Sunday April 22, 2018
The Scottsdale Auction results are now piling in, and after all the dust has settled, it appears that all of the major auction houses were able to post solid numbers in 2015. The $292 million dollar total is the high-water mark in the week’s history, and reflects 18% bump from last year’s record total and a robust 82% overall sell-through rate. RM’s sale of the 1964 Ferrari 250 LM at $9.6 million has been claimed as the highest single car price in Scottsdale history, but in fact, Barrett-Jackson drove much of the overall increase, with more days, more cars, and the Ron Pratte Collection contributing to their $131.9 Million total. 8 of the top 10 sales for the 2015 Scottsdale Auction Week were indeed Ferraris, with nary a big American Full Classic in sight.
While the Auction firms will be comfortably heading to the bank once again, there are signs of a pause in the market in certain segments. Consignors certainly had some high expectations, with many cars bid to values that would have been happily accepted 12 months ago. Heacock Classic was on the ground at all the auctions in Scottsdale, and we’ll be watching the market move in 2015 like everyone else. Our observation – it’s fair to say that any consignor with fair expectations in Scottsdale was able to sell their cars.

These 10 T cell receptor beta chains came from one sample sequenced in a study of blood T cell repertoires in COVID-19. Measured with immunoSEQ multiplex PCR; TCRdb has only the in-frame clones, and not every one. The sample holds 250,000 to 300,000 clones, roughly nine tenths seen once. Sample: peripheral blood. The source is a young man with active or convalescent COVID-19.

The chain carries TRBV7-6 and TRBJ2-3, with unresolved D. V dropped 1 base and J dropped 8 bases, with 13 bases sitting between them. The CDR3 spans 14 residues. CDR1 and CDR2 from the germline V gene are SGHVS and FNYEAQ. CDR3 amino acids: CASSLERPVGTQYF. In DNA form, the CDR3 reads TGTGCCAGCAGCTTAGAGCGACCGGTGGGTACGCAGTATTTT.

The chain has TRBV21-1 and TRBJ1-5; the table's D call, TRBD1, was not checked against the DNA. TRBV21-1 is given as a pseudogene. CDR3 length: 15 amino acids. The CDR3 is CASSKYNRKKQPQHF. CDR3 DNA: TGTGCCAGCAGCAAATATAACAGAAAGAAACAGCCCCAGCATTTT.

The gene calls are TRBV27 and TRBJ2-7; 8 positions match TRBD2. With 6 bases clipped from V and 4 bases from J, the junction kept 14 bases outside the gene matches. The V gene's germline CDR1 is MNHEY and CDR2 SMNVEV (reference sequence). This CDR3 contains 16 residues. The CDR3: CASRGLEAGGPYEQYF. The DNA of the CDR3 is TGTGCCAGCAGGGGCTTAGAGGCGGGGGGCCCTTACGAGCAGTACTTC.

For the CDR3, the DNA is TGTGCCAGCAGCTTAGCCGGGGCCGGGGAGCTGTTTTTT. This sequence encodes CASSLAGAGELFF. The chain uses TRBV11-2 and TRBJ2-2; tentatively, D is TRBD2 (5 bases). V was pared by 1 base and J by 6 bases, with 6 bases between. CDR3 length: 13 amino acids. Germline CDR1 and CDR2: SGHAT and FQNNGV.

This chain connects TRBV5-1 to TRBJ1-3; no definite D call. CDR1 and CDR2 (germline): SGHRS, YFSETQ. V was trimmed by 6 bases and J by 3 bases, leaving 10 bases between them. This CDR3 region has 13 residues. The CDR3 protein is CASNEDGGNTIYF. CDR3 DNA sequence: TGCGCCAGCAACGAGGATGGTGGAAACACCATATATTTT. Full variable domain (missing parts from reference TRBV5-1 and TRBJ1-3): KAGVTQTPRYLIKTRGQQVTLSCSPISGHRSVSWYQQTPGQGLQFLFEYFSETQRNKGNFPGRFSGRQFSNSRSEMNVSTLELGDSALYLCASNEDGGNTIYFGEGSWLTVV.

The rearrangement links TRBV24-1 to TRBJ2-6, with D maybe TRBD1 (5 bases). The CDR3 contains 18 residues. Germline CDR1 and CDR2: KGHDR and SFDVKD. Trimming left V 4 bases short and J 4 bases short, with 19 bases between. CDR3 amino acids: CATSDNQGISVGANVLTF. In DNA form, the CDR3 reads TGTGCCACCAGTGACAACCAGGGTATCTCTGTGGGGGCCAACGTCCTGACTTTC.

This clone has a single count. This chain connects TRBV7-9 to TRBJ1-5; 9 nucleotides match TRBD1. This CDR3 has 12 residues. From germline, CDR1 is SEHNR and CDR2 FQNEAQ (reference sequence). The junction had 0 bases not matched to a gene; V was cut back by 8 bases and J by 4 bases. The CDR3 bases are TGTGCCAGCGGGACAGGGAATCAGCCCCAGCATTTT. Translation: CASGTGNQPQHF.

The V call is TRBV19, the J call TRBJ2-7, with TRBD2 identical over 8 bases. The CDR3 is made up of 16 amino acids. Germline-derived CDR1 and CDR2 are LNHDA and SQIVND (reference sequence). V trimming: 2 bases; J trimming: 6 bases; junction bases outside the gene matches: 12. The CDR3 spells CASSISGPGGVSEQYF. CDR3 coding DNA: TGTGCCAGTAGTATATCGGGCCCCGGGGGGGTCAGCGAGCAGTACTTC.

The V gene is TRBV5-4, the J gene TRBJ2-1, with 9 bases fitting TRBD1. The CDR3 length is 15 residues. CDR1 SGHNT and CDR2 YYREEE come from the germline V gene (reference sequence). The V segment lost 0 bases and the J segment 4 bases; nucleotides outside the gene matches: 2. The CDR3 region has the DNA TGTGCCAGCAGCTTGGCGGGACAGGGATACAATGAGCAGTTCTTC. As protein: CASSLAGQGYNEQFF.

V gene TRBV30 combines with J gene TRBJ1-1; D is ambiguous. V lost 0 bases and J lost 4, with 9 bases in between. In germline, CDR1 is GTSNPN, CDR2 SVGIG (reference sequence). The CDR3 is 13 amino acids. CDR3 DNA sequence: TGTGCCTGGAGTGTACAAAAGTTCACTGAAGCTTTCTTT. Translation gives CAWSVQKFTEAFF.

Barrett-Jackson lead the weekend with their $131.9 million total, claiming a 99.5% sell through rate and 1,381 lots hammered sold.
RM claimed the second spot with a roughly $63 million total, and an 89% sell through. Every vehicle in RM’s top 10 list was a Ferrari, Lamborghini, or Porsche.
Gooding and Company registered a $51 million dollar total on 91% sell-through, with the 1964 Shelby 289 Cobra being the only American car to crack their Top 10.
Bonhams raised their total sales to $24.8 million in 2015 on the strength of the 1966 275 GTB Competizione Coupe at $9.4 million and an 87% sell through.
Russo and Steele developed $17.2 million in sales with 414 of 661 lots finding new garages.
We believe Mitch Silver’s total for the weekend will be around $3.5 million on 218 lots sold for a 67% sell through.
Remember, these figures include the estimated buyer’s premiums, and may not reflect any last-minute post-block deals still being finalized. You can visit any of the auction websites for further details. Add ’em up, and that’s just over 2,500 cars changing garages in one week, so all indications look like 2015 may be a good year to sell antiques and classics, but it sure looks like a great year to sell a sports car.
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